22 Duplicate Guest Check System continued Step 6 – At shift’s end, the server returns used and unused checks and all checks are accounted for.Step 7 – Managers collect duplicate checks from the kitchen.Line cooks must safeguard all check duplicates (copies).Instructor’s NotesAsk what would happen if a cook, after filling the order, intentionally or unintentionally destroyed a check duplicate in the kitchen.
23 Duplicate Guest Check System continued Step 8 – Manager or bookkeeper matches originals with duplicates. Some restaurantsCharge servers for missing checks.Discipline servers for missing checks.Terminate servers for missing checks.Instructor’s NotesRemind students that restaurants are not allowed to charge servers for missing checks in an amount that would reduce their pay below that of the prevailing minimum wage.Ask, “What should happen to a server whose guest has ‘walked’ or ‘skipped’ their check when the server was preoccupied with other guests?”
24 POS Systems Cashiers and servers are assigned individual codes. Servers enter orders that are automatically displayed or printed in the kitchen.Instructor’s NotesPoint out that servers should never share their assigned POS code information.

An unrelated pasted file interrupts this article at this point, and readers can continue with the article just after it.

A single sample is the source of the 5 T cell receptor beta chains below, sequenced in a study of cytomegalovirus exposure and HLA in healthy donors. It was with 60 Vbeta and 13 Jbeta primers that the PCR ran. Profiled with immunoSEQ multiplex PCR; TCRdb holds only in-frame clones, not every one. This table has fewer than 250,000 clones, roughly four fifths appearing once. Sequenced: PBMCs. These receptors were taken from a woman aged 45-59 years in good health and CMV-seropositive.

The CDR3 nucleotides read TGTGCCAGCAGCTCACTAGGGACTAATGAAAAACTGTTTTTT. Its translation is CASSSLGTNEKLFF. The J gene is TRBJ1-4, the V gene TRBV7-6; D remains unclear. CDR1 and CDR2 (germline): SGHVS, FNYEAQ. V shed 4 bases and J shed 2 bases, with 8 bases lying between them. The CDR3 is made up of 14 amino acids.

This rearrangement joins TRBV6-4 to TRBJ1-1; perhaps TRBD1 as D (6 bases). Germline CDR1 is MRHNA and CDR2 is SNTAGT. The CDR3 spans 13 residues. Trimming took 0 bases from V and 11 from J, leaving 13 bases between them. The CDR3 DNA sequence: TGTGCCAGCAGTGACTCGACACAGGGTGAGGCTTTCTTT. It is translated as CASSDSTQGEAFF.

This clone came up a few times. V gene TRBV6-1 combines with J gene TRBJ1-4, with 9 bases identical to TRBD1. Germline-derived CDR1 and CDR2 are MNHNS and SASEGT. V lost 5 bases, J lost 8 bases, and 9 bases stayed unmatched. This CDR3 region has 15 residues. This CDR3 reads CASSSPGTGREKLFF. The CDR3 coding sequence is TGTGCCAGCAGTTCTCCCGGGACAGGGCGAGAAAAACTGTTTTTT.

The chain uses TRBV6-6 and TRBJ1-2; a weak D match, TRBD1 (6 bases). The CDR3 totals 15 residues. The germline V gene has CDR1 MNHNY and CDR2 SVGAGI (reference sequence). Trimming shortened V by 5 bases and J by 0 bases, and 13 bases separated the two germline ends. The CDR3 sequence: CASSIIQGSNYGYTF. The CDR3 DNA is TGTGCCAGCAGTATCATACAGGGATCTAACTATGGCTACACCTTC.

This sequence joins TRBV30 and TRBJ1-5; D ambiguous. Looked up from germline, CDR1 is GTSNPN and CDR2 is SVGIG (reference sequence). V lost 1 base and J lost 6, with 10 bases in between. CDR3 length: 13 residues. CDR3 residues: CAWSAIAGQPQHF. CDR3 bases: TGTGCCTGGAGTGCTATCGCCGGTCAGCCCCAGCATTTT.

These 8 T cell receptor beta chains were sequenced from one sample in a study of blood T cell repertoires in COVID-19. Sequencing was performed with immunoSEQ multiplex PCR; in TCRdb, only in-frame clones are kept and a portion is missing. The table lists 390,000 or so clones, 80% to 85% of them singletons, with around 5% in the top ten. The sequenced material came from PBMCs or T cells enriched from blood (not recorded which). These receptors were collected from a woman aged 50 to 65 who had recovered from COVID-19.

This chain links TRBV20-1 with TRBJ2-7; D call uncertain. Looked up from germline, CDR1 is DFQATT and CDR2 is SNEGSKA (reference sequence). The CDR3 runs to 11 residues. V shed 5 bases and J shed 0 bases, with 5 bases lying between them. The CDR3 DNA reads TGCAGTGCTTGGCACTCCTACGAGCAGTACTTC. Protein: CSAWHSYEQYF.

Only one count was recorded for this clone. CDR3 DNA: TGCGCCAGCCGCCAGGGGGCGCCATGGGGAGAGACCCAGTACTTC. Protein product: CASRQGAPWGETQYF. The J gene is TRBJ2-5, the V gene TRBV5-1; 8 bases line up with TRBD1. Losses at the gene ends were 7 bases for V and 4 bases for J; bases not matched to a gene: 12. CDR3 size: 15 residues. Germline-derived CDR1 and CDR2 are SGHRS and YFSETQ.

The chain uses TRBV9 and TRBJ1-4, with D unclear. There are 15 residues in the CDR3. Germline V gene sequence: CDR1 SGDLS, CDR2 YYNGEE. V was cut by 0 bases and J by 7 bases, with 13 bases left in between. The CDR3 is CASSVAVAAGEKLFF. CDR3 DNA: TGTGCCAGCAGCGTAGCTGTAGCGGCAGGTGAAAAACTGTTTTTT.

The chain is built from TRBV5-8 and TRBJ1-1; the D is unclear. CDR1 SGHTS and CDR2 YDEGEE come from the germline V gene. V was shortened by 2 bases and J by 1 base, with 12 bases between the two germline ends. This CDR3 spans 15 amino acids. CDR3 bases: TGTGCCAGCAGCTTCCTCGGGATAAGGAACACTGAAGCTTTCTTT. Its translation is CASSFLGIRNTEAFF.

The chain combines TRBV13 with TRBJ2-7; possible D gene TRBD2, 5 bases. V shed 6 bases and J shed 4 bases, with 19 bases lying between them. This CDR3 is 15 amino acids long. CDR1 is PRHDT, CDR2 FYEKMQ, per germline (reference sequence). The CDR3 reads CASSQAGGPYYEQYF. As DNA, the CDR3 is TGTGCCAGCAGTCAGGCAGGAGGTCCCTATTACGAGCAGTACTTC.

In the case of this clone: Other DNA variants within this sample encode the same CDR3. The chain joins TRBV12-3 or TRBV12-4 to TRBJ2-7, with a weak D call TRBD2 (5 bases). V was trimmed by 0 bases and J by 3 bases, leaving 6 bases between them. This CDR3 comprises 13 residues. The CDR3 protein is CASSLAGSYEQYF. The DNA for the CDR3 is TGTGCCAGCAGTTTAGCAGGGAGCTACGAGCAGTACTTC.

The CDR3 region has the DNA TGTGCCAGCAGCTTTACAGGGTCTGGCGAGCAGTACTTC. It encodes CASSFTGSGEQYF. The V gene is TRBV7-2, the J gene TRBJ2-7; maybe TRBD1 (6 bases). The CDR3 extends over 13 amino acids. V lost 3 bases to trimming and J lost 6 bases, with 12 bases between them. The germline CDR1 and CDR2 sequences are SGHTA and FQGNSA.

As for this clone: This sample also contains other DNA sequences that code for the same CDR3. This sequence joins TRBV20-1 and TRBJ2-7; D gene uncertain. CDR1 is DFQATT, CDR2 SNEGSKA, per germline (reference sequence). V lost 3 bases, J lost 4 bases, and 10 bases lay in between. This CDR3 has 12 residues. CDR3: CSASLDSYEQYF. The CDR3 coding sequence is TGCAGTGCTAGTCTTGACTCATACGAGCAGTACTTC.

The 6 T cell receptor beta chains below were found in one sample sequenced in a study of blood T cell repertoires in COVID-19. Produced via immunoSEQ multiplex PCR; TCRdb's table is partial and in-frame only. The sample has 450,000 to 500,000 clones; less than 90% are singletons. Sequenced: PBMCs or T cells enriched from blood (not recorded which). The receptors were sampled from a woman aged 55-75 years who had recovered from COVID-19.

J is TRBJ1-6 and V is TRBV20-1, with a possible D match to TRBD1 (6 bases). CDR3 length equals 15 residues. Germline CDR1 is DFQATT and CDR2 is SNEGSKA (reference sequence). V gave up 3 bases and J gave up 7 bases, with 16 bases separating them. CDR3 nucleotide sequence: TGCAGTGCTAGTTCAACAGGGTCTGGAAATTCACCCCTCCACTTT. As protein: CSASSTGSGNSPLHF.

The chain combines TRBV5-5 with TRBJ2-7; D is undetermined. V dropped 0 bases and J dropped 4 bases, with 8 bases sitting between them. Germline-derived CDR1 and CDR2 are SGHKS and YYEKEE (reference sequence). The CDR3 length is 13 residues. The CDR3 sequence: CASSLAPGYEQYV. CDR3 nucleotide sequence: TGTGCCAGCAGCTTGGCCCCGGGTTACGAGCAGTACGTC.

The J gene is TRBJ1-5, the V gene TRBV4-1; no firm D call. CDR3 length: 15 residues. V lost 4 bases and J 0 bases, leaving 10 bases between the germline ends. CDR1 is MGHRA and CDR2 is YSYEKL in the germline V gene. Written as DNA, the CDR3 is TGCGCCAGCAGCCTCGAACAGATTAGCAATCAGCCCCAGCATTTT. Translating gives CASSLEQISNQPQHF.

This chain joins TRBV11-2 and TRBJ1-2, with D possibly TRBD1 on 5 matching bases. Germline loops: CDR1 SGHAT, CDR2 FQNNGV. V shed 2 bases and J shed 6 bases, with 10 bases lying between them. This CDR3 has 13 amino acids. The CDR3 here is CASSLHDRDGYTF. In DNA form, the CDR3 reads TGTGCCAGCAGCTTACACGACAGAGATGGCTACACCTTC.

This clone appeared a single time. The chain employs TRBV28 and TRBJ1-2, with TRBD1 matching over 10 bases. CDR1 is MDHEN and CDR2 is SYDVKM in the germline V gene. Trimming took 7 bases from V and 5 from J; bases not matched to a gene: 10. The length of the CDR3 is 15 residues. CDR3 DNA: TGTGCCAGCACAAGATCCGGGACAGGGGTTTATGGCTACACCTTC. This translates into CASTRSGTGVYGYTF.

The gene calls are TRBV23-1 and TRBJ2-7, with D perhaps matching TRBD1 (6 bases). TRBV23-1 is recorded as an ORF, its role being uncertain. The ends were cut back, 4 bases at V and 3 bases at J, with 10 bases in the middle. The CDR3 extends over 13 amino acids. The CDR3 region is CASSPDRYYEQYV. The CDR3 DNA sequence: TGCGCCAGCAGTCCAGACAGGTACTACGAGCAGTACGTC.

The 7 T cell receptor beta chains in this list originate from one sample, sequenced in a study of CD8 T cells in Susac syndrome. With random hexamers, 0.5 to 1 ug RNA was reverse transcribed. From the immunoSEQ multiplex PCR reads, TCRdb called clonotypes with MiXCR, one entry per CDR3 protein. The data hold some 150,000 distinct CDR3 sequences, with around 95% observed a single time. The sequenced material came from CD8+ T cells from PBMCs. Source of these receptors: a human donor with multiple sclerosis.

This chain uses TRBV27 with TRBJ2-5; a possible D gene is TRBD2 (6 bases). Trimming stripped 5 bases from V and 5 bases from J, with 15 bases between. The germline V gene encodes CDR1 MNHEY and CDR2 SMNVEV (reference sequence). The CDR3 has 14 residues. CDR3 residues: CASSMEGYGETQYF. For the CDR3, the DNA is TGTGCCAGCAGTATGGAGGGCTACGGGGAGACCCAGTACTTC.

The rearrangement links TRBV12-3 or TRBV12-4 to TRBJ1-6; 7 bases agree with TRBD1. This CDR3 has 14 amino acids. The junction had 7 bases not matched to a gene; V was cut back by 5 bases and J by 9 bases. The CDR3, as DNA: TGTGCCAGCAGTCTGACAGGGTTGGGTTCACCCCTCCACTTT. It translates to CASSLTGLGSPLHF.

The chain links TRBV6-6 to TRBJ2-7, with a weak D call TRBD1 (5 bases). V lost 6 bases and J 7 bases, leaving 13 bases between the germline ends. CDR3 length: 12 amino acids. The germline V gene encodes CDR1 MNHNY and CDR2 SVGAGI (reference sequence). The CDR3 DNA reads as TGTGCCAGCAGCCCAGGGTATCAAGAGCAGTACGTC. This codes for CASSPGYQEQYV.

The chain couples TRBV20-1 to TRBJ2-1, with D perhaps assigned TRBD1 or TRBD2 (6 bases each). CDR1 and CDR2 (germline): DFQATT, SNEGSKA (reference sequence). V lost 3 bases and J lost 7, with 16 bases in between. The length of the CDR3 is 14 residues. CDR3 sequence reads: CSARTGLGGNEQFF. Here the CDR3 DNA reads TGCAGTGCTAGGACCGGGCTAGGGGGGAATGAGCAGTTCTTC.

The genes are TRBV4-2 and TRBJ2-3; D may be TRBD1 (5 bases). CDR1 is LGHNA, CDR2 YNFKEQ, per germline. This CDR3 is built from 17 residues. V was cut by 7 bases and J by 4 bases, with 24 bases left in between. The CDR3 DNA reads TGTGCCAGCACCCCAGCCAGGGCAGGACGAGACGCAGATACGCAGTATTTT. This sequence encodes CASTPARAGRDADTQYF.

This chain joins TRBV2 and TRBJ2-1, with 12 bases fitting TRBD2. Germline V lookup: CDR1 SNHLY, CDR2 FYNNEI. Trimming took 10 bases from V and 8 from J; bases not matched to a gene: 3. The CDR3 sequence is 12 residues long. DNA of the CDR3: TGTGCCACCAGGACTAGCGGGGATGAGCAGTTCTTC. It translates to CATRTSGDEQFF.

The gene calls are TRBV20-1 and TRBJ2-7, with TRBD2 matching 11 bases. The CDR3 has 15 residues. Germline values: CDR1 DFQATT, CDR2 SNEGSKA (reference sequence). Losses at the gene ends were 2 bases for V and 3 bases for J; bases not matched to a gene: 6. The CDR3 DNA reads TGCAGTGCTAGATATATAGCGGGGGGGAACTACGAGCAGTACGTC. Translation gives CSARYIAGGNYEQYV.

25 POS Systems continued Upon guest request, the server prints the bill. The guest and restaurant retain one copy of the bill.Information about check totals are printed or read at the end of each shift.Instructor’s NotesAsk students which system they prefer—duplicate guest check system or POS system. Ask students to explain their selection.
26 Payment Methods Cash Credit cards Debit cards Travelers’ checks Personal checksOtherHouse accountsManager’s accountsCompsInstructor’s NotesExplain that credit card companies charge restaurants a portion of the sale amount to process each guest’s payment.Explain that, unlike a credit card, when guests pay with a debit card, the guest’s bank account is immediately accessed, and the funds are removed from it.Point out that many restaurants no longer accept personal checks because of their difficulty in collecting on NSF (Not Sufficient Funds) checks.